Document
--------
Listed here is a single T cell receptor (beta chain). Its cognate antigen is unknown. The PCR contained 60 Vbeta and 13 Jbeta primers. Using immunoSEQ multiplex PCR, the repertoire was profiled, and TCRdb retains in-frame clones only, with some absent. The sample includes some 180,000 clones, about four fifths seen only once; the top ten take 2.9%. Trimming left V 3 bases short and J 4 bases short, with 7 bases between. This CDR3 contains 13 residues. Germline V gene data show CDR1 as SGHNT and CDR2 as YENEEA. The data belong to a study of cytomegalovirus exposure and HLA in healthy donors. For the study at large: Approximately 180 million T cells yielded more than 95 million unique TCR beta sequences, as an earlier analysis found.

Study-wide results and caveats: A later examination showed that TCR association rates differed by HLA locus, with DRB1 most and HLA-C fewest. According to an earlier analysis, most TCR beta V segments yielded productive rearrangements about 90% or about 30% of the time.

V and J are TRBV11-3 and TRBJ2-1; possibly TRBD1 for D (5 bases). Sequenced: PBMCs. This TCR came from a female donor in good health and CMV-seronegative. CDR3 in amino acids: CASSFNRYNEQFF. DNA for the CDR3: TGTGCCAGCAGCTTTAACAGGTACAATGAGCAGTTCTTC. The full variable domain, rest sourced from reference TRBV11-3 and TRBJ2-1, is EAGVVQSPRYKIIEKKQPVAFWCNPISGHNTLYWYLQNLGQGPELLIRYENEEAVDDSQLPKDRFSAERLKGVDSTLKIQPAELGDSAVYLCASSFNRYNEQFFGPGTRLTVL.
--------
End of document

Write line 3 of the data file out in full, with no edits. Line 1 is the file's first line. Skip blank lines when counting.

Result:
V and J are TRBV11-3 and TRBJ2-1; possibly TRBD1 for D (5 bases). Sequenced: PBMCs. This TCR came from a female donor in good health and CMV-seronegative. CDR3 in amino acids: CASSFNRYNEQFF. DNA for the CDR3: TGTGCCAGCAGCTTTAACAGGTACAATGAGCAGTTCTTC. The full variable domain, rest sourced from reference TRBV11-3 and TRBJ2-1, is EAGVVQSPRYKIIEKKQPVAFWCNPISGHNTLYWYLQNLGQGPELLIRYENEEAVDDSQLPKDRFSAERLKGVDSTLKIQPAELGDSAVYLCASSFNRYNEQFFGPGTRLTVL.